In 2011, I set off on a hunt that would take me around the world to work with ex-soldiers and ex-combatants on theatre projects dealing with homecoming and the return to civilian life after war. For months, I sat in rehearsals listening to the stories of these wounded men, without a clear picture of what it was I was looking for. Most of their tales were trauma narratives, set on an ever-softening loop, like a stuck record fading slowly towards the eventual peace of death. ‘The pit I dug to bury my enemy in cement.’ ‘The day I lost my limbs and sight.’ ‘The cell where they tortured me.’ Hearing these stories again and again, I got the sense that the men telling them were shedding a small piece of their past with each retelling. Change was occurring, but it was the slow and limping healing of a lifelong injury, and not the total transformation of a poetic rebirth.
Between each project I would come back to Britain to sit down with playwright Julia Pascal and unpack the dense months of material collected. Julia had the difficult task of synthesizing my fractured year into a new play; a play that I was beginning to fear would be as grinding and nonsensical as the painful memories that were quickly becoming a discordant stream of world-weary Arabic, Hebrew, Urdu and Kashmiri voices.
Then I went to the Rwanda Demobilization and Reintegration Commission’s Child Rehabilitation Centre in Musanze, where a recently demobilized child soldier told me this story:
Once upon a time there was a boy named Chance. As a child he was made to fight, and lost his hands and his arms in the war. When Chance returned to his family, they saw he had no arms, and that he could not work, and so they threw him in the river, where he was swallowed by an enormous fish. When the fish spat him up, Chance had grown both of his arms back. He met a boss-man who taught him to fly a plane. He returned to his family who saw he was rich and able-bodied. They begged to have him back, but he rejected them, and set off into the world in his airplane.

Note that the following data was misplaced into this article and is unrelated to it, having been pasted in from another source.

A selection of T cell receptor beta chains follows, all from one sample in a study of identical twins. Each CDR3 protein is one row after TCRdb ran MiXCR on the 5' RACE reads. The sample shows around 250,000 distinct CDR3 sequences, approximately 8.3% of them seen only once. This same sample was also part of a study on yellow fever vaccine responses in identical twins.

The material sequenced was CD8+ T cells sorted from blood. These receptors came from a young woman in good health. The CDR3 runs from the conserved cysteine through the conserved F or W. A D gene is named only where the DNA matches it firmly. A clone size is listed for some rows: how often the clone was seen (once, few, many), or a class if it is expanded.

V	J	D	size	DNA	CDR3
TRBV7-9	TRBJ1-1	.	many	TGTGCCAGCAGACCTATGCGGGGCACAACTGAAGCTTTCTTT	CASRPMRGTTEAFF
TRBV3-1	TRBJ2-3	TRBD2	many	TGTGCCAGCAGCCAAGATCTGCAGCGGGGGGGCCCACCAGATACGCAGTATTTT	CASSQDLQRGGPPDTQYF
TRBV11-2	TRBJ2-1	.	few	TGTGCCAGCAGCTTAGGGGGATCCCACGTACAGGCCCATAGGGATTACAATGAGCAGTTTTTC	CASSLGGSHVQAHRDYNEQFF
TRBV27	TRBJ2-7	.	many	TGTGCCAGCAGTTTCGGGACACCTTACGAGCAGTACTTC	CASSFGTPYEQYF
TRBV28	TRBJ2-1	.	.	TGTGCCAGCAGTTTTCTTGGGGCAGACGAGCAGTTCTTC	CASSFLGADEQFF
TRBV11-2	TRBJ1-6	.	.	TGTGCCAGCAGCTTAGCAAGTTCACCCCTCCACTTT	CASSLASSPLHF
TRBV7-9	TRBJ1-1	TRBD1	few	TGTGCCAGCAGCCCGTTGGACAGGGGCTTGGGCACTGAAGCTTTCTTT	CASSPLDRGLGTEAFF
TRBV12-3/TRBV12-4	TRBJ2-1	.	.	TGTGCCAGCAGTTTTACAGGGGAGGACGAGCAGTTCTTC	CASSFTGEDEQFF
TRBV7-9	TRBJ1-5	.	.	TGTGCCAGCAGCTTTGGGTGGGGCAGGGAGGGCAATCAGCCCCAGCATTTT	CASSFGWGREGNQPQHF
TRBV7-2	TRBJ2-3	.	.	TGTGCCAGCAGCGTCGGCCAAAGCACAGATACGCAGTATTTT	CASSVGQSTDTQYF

Somehow, intuitively, this 16-year-old boy – placed precariously between a tumultuous past of fighting in the Congolese jungle, and an uncertain future in a civilian society which may or may not accept him – had managed to hit upon my own unarticulated question and its answer: what is the moment of total healing, of hope, in all of these painful histories?
‘Chance’ was reminding me that hope must be sought in the poetic realm of myth and magic, where severed arms can regrow, and salvation can be found by riding in the intestines of a leviathan.
Julia Pascal was as moved by the boy’s fairy tale as I had been. ‘It’s Jonah,’ she said. ‘Jonah and the whale.’ We breathed a shared sigh of relief as we realized we had finally hit upon a theatrical context that could actually unite our multi-lingual cacophony into a single coherent voice and vision.
Lights up (fade). Three soldiers from three countries are sitting in the belly of a whale…
London-based physical theatre company Theatre Témoin presented Julia Pascal’s ‘Nineveh’, an exploration of the trauma of combat and the hope that comes afterwards. Inspired by true stories told by ex-combatants from across the world; collected during a year of creative work in Kashmir, Israel, Lebanon, and Rwanda, ‘Nineveh’ ran at Riverside Studios in Hammersmith, London from 16 April to 12 May, 2013.